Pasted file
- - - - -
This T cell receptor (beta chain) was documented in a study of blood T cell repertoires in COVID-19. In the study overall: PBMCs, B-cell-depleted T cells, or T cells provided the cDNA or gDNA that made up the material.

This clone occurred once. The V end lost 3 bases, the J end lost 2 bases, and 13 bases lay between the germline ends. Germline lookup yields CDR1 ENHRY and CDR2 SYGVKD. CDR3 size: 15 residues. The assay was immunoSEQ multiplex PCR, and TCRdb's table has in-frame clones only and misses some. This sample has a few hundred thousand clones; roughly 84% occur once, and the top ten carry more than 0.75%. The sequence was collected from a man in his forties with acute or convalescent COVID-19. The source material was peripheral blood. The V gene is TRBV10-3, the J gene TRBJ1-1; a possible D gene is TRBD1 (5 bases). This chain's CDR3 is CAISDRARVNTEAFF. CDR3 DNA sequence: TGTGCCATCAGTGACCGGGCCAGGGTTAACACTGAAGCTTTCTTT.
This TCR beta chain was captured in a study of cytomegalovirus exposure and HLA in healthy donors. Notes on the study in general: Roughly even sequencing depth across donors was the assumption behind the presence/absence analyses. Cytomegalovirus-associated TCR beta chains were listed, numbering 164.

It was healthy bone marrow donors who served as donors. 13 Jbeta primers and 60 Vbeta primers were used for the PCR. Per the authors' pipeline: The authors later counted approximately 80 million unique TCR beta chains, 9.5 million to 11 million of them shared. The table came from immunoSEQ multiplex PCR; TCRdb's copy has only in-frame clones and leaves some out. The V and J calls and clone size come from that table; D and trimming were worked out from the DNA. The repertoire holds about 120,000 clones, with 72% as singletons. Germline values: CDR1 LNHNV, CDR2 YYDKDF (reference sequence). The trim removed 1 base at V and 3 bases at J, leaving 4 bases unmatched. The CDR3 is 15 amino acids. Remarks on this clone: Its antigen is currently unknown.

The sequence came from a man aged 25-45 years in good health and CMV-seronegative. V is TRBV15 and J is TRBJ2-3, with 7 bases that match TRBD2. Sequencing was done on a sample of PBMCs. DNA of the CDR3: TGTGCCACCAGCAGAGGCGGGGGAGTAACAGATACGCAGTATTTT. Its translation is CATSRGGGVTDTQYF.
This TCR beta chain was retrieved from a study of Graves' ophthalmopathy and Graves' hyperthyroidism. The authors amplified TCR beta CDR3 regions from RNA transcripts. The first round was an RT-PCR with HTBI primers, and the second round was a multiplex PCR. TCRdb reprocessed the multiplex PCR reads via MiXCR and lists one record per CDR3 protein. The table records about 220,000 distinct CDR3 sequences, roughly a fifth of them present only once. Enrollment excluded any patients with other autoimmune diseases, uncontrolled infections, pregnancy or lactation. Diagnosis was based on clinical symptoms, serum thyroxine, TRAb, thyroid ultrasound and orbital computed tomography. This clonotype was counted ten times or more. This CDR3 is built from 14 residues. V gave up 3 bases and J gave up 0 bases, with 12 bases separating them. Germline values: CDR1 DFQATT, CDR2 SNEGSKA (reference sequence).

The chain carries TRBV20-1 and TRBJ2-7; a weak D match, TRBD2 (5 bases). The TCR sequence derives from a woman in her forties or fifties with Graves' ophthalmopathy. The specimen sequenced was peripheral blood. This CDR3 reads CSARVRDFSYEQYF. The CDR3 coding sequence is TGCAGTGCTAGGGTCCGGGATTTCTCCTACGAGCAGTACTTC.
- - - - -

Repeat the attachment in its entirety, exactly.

This T cell receptor (beta chain) was documented in a study of blood T cell repertoires in COVID-19. In the study overall: PBMCs, B-cell-depleted T cells, or T cells provided the cDNA or gDNA that made up the material.

This clone occurred once. The V end lost 3 bases, the J end lost 2 bases, and 13 bases lay between the germline ends. Germline lookup yields CDR1 ENHRY and CDR2 SYGVKD. CDR3 size: 15 residues. The assay was immunoSEQ multiplex PCR, and TCRdb's table has in-frame clones only and misses some. This sample has a few hundred thousand clones; roughly 84% occur once, and the top ten carry more than 0.75%. The sequence was collected from a man in his forties with acute or convalescent COVID-19. The source material was peripheral blood. The V gene is TRBV10-3, the J gene TRBJ1-1; a possible D gene is TRBD1 (5 bases). This chain's CDR3 is CAISDRARVNTEAFF. CDR3 DNA sequence: TGTGCCATCAGTGACCGGGCCAGGGTTAACACTGAAGCTTTCTTT.
This TCR beta chain was captured in a study of cytomegalovirus exposure and HLA in healthy donors. Notes on the study in general: Roughly even sequencing depth across donors was the assumption behind the presence/absence analyses. Cytomegalovirus-associated TCR beta chains were listed, numbering 164.

It was healthy bone marrow donors who served as donors. 13 Jbeta primers and 60 Vbeta primers were used for the PCR. Per the authors' pipeline: The authors later counted approximately 80 million unique TCR beta chains, 9.5 million to 11 million of them shared. The table came from immunoSEQ multiplex PCR; TCRdb's copy has only in-frame clones and leaves some out. The V and J calls and clone size come from that table; D and trimming were worked out from the DNA. The repertoire holds about 120,000 clones, with 72% as singletons. Germline values: CDR1 LNHNV, CDR2 YYDKDF (reference sequence). The trim removed 1 base at V and 3 bases at J, leaving 4 bases unmatched. The CDR3 is 15 amino acids. Remarks on this clone: Its antigen is currently unknown.

The sequence came from a man aged 25-45 years in good health and CMV-seronegative. V is TRBV15 and J is TRBJ2-3, with 7 bases that match TRBD2. Sequencing was done on a sample of PBMCs. DNA of the CDR3: TGTGCCACCAGCAGAGGCGGGGGAGTAACAGATACGCAGTATTTT. Its translation is CATSRGGGVTDTQYF.
This TCR beta chain was retrieved from a study of Graves' ophthalmopathy and Graves' hyperthyroidism. The authors amplified TCR beta CDR3 regions from RNA transcripts. The first round was an RT-PCR with HTBI primers, and the second round was a multiplex PCR. TCRdb reprocessed the multiplex PCR reads via MiXCR and lists one record per CDR3 protein. The table records about 220,000 distinct CDR3 sequences, roughly a fifth of them present only once. Enrollment excluded any patients with other autoimmune diseases, uncontrolled infections, pregnancy or lactation. Diagnosis was based on clinical symptoms, serum thyroxine, TRAb, thyroid ultrasound and orbital computed tomography. This clonotype was counted ten times or more. This CDR3 is built from 14 residues. V gave up 3 bases and J gave up 0 bases, with 12 bases separating them. Germline values: CDR1 DFQATT, CDR2 SNEGSKA (reference sequence).

The chain carries TRBV20-1 and TRBJ2-7; a weak D match, TRBD2 (5 bases). The TCR sequence derives from a woman in her forties or fifties with Graves' ophthalmopathy. The specimen sequenced was peripheral blood. This CDR3 reads CSARVRDFSYEQYF. The CDR3 coding sequence is TGCAGTGCTAGGGTCCGGGATTTCTCCTACGAGCAGTACTTC.